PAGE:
So what happens if you don't know you've entered a conversation with a conspiracy theorist? Well, odds are you'll know immediately. You likely walked over to them with some kind of news information that made you happy, and in your excitement you went and opened your mouth to them and were met with instant backlash. It's going to shake you for a second, honestly, but you'll get over it.

Conspiracy theorists have a few things in common, so if you're around them regularly (like at work or hanging out with mutual friends) they should be easy to spot. Some of their defining traits are;

- They have strong negative opinions about all authority figures.
- They'll usually be fairly self-centered.
- They don't trust the media (then again, who really does?)
- Their day-to-day conversations usually involve conspiracies.
- They rely on their own opinion rather than fact checking.

So there you have it... In a nut-shell, that's how you deal with the conspiracy nuts out in the world today.


Today, while dealing with a thread of anti-vaxers, I came upon a commonality that seems apparent in the group. Every last one of them is self-centered. Let me expand on that.

Like most people, I was one of the first ones in line for a vaccine when the opportunity arose. Even then, my first thought wasn't that I needed the vaccine to be safe. It was that I needed the vaccine to prevent the spread, to keep my loved ones and my customers safe. Today that's proven fact, with only 1.1% of Covid cases being in vaccinated individuals. That matches right up with the 98% effectiveness of the vaccine. Go figure! The other 98.9% of cases are either those who were only partly vaccinated, or completely unvaccinated, with the latter making up over 88%. This is proof positive that vaccines are effective, so what's the problem?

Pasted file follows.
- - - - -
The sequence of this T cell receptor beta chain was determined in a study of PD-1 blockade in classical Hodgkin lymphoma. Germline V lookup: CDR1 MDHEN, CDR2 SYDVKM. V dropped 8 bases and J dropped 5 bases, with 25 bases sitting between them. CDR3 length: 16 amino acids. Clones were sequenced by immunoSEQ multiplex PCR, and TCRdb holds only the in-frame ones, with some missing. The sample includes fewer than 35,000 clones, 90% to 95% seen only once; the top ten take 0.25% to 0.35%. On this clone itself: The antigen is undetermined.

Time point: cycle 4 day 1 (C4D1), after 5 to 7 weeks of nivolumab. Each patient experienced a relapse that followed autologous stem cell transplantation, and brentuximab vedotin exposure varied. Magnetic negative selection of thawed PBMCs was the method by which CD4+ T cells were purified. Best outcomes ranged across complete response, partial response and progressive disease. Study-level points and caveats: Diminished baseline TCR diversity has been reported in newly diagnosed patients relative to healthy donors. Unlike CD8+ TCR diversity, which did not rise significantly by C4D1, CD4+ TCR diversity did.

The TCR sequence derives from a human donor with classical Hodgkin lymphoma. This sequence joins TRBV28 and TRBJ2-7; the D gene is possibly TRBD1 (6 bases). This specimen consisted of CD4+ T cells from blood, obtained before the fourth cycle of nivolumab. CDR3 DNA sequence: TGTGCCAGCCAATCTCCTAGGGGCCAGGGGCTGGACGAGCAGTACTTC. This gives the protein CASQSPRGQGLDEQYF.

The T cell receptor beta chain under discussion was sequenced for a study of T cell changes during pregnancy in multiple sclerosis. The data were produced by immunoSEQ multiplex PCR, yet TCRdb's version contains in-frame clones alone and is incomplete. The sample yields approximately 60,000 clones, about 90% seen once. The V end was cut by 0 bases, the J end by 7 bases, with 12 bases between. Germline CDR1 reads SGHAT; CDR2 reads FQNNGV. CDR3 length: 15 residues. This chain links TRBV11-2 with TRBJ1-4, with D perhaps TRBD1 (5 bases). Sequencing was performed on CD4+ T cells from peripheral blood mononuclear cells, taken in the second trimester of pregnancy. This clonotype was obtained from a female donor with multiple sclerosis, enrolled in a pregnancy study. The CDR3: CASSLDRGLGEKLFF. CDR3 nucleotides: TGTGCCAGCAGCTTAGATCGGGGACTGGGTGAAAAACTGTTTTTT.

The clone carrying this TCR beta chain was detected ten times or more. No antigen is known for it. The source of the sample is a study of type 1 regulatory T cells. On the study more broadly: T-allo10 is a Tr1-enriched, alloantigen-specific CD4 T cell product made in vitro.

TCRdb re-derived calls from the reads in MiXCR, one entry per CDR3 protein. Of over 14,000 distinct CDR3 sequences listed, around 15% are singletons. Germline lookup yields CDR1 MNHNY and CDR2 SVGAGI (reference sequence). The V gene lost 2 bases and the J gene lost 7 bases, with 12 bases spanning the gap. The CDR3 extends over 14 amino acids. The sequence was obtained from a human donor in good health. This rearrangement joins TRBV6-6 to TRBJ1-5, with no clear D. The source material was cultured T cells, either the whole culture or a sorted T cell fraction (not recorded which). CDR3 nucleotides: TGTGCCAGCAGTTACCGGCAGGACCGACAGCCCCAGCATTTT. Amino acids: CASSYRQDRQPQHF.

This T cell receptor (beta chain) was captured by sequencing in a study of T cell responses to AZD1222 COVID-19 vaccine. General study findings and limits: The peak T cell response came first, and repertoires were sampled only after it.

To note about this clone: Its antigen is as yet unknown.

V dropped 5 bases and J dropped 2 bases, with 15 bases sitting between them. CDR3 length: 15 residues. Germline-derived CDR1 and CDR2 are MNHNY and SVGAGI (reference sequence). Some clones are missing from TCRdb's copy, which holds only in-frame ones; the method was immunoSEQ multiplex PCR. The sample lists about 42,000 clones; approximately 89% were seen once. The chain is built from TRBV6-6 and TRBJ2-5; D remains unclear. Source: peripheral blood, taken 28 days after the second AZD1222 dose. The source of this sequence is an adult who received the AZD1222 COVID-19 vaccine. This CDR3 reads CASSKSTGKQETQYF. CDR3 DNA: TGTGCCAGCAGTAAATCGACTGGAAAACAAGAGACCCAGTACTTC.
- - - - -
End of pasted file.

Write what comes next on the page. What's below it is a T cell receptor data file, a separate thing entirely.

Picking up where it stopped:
Again, it goes back to the self-centered attitude of anti-vaxers. The majority of their arguments have to do with their rights. They have the right to not be vaccinated. They aren't worried because they're in good health. They feel mandatory vaccines are an infringement of their rights. It's always about them. They don't care about the 80 year old grandfather of 6 they might infect while asymptomatic. They don't care about the 20 year old immune-compromised cancer patient they could infect while asymptomatic. They only care about themselves... Their rights. Their decisions. It's kind of pathetic.

Going right along with this, they also have another thing in common. While defending THEIR rights they fail to acknowledge the rights of others. They complain because a business won't serve them due to them not being vaccinated, even though that's well within the rights of the business owner. Then, out of spite, they actually comment that the business is somehow going to close because THEY can't shop there. As if they're the only thing keeping that business afloat. Talk about an inflated sense of self-importance. Shopping in a store is a privilege, not a right. Working out in a gym is a privilege, not a right. Going to a concert is a privilege, not a right.

What it all comes down to is choice. You choose to not be vaccinated, you're also choosing to not do the things that only vaccinated people are allowed to do. It's not discrimination. It's YOUR choice.